Page 2.


On being introduced into society, our stranger might have discovered cause for content with his lodging on finding how poorly off were the first people with respect to domestic accommodations. I can imagine him going to tea at Mr Bruce of Kennet’s, in Forrester’s Wynd—a country gentleman and a lawyer (not long after raised to the bench), yet happy to live with his wife and children in a house of fifteen pounds of rent, in a region of profound darkness and mystery, now no more. Had he got into familiar terms with the worthy lady of the mansion, he might have ascertained that they had just three rooms and a kitchen; one room, ‘my lady’s’—that is, the kind of parlour he was sitting in; another, a consulting-room for the gentleman; the third, a bedroom. The children, with their maid, had beds laid down for them at night in their father’s room; the housemaid slept under the kitchen dresser; and the one man-servant was turned at night out of the house. Had our friend chanced to get amongst tradespeople, he might have found Mr Kerr, the eminent goldsmith in the Parliament Square, stowing his ménage into a couple of small rooms above his booth-like shop, plastered against the wall of St Giles’s Church; the nursery and kitchen, however, being placed in a cellar under the level of the street, where the children are said to have rotted off like sheep.

But indeed everything was on a homely and narrow scale. The College—where Munro, Cullen, and Black were already making themselves great names—was to be approached through a mean alley, the College Wynd. The churches were chiefly clustered under one roof; the jail was a narrow building, half-filling up the breadth of the street; the public offices, for the most part, obscure places in lanes and dark entries. The men of learning and wit, united with a proportion of men of rank, met as the Poker Club in a tavern, the best of its day, but only a dark house in a close, to which our stranger could scarcely have made his way without a guide. In a similar situation across the way, he would have found, at the proper season, the Assembly; that is, a congregation of ladies met for dancing, and whom the gentlemen usually joined rather late, and rather merry. The only theatre was also a poor and obscure place in some indescribable part of the Canongate.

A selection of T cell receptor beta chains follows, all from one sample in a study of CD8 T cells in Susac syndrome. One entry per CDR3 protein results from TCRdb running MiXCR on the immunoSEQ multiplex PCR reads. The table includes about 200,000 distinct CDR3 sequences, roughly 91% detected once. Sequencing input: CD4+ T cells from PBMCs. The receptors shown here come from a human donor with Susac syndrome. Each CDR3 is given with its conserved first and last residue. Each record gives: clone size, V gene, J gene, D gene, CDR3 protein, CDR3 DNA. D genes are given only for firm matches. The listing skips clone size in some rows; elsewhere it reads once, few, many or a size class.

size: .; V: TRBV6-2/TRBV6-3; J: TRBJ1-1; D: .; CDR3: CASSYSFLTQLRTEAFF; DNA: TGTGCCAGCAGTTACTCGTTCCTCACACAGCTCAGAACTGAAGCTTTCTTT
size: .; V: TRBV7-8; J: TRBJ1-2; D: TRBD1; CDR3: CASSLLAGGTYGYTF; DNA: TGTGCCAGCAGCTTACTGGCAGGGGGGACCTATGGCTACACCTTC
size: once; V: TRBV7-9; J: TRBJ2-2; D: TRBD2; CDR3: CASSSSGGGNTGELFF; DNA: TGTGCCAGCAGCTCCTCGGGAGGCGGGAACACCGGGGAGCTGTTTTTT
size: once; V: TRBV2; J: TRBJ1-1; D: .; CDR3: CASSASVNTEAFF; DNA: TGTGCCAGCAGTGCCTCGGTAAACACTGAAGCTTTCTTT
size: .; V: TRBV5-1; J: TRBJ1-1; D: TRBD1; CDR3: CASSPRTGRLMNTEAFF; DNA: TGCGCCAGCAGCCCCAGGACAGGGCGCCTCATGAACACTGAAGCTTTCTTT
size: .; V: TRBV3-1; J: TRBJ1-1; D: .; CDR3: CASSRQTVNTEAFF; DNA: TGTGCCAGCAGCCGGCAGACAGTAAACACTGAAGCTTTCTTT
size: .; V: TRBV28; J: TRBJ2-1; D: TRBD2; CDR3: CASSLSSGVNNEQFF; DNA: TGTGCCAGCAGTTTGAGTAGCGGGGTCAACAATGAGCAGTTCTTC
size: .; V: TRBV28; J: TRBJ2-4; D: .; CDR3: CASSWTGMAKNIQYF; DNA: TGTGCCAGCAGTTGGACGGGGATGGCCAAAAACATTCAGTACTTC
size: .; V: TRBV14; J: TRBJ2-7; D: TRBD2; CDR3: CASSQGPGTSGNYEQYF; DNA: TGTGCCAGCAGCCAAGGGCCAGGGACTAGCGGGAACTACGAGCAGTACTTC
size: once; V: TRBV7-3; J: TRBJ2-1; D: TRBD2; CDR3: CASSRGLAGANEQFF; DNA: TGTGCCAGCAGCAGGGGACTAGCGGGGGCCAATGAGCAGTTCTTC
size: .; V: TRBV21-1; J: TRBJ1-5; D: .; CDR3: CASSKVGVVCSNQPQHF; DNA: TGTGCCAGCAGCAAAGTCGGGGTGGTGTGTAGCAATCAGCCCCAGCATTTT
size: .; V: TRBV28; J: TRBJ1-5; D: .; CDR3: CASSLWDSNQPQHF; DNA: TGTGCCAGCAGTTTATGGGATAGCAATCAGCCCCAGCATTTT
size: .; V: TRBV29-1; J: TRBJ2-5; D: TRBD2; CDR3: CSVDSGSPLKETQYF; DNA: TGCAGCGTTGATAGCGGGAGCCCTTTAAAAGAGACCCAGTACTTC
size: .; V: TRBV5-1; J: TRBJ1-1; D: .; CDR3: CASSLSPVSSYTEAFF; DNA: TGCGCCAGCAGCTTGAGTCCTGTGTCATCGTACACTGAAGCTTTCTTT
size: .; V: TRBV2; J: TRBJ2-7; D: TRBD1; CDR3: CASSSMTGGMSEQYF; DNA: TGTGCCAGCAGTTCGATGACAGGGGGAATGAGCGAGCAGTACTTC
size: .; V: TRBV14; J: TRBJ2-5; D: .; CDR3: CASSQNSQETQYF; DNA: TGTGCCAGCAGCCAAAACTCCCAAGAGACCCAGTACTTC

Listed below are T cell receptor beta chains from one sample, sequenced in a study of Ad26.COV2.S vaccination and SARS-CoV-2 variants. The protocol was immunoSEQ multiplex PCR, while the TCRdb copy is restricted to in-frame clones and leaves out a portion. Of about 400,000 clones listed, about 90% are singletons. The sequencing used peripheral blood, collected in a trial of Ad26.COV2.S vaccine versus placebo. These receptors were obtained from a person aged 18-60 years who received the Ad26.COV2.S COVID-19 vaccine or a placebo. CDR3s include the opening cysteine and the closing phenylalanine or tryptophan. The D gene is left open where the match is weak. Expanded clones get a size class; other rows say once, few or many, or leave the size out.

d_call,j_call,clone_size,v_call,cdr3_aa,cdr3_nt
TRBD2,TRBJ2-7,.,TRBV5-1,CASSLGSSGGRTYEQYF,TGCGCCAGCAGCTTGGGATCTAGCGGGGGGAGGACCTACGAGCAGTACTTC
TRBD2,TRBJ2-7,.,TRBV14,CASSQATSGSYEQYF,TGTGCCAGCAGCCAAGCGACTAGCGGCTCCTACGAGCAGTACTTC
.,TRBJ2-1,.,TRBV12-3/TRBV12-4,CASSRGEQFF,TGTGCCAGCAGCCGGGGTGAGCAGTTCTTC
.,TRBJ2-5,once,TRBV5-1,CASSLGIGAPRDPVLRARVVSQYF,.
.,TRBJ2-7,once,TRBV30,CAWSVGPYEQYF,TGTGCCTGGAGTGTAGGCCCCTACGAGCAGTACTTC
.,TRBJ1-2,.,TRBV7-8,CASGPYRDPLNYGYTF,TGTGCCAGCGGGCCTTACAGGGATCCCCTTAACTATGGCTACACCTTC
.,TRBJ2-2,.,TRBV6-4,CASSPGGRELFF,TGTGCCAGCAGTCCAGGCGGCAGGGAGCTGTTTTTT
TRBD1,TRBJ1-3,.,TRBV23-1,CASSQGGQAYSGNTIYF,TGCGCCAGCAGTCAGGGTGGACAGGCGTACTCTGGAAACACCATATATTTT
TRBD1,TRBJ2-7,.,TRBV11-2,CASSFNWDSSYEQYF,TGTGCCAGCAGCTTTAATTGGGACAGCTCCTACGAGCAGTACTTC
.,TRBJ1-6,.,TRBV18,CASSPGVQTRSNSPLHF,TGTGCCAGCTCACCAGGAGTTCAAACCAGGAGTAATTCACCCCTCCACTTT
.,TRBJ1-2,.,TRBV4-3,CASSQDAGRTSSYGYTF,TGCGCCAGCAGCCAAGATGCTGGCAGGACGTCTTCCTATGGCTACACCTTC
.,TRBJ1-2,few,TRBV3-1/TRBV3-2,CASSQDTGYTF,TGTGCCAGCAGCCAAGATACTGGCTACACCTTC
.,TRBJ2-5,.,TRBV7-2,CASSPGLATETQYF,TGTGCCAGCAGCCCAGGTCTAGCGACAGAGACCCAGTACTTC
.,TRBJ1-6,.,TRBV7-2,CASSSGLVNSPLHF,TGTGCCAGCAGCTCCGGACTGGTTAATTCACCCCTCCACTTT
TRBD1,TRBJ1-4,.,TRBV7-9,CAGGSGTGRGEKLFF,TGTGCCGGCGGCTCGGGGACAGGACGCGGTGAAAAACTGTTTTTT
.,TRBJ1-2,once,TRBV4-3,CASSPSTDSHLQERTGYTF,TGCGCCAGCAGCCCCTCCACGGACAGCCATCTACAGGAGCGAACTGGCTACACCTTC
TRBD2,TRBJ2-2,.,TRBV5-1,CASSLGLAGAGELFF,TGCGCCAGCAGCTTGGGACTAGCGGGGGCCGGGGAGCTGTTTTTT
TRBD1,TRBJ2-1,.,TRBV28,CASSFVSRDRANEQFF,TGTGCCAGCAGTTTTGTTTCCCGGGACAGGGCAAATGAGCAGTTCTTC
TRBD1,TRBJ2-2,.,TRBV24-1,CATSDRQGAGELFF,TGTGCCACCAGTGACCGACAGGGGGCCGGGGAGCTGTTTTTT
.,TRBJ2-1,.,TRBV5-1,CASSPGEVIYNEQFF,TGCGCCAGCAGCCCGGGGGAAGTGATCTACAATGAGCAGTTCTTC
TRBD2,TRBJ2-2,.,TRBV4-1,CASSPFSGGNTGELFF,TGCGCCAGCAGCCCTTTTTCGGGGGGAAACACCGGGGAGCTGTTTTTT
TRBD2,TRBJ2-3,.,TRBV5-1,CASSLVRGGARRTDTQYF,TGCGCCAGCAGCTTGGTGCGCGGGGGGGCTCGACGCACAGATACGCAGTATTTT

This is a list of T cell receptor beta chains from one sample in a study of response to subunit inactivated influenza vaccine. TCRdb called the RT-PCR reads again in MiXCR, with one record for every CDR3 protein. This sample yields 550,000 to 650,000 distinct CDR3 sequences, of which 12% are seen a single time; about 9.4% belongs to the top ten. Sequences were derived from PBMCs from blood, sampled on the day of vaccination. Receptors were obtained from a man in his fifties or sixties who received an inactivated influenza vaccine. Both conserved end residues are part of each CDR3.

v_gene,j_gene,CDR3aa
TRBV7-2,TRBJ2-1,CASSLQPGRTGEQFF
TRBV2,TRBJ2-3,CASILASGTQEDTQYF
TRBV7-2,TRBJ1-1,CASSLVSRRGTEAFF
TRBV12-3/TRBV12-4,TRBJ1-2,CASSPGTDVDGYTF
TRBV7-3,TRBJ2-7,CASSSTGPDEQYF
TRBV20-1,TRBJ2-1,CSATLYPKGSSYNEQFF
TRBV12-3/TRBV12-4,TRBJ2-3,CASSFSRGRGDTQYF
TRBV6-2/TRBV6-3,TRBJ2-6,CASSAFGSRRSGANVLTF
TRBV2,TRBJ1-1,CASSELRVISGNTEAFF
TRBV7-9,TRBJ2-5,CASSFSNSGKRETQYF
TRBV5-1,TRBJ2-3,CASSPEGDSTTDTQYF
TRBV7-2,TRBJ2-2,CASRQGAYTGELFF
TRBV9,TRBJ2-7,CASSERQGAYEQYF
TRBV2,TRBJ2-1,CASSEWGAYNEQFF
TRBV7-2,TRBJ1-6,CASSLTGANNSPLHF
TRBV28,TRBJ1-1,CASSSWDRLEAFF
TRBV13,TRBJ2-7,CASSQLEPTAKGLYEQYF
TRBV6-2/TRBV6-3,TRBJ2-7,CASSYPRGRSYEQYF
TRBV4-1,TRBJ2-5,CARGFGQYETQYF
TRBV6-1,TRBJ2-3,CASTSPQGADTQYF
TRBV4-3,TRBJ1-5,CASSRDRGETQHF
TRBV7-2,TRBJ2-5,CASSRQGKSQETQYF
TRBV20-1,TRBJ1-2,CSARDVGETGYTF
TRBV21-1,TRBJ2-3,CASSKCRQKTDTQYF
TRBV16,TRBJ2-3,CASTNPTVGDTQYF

The town was, nevertheless, a funny, familiar, compact, and not unlikable place. Gentle and semple living within the compass of a single close, or even a single stair, knew and took an interest in{4} each other.[1] Acquaintances might not only be formed, Pyramus-and-Thisbe fashion, through party-walls, but from window to window across alleys, narrow enough in many cases to allow of hand coming to hand, and even lip to lip. There was little elegance, but a vast amount of cheap sociality. Provokingly comical clubs, founded each upon one joke, were abundant. The ladies had tea-drinkings at the primitive hour of six, from which they cruised home under the care of a lantern-bearing, patten-shod lass; or perhaps, if a bad night, in Saunders Macalpine’s sedan-chair. Every forenoon, for several hours, the only clear space which the town presented—that around the Cross—was crowded with loungers of all ranks, whom it had been an amusement to the poet Gay to survey from the neighbouring windows of Allan Ramsay’s shop. The jostle and huddlement was extreme everywhere. Gentlemen and ladies paraded along in the stately attire of the period; tradesmen chatted in groups, often bareheaded, at their shop-doors; caddies whisked about, bearing messages, or attending to the affairs of strangers; children filled the kennel with their noisy sports. Add to all this, corduroyed men from Gilmerton, bawling coals or yellow sand, and spending as much breath in a minute as could have served poor asthmatic Hugo Arnot for a month; fishwomen crying their caller haddies from Newhaven; whimsicals and idiots going along, each with his or her crowd of listeners or tormentors; sootymen with their bags; town-guardsmen with their antique Lochaber axes; water-carriers with their dripping barrels; barbers with their hair-dressing materials; and so forth—and our stranger would have been disposed to acknowledge that, though a coarse and confused, it was a perfectly unique scene, and one which, once contemplated, was not easily to be forgotten.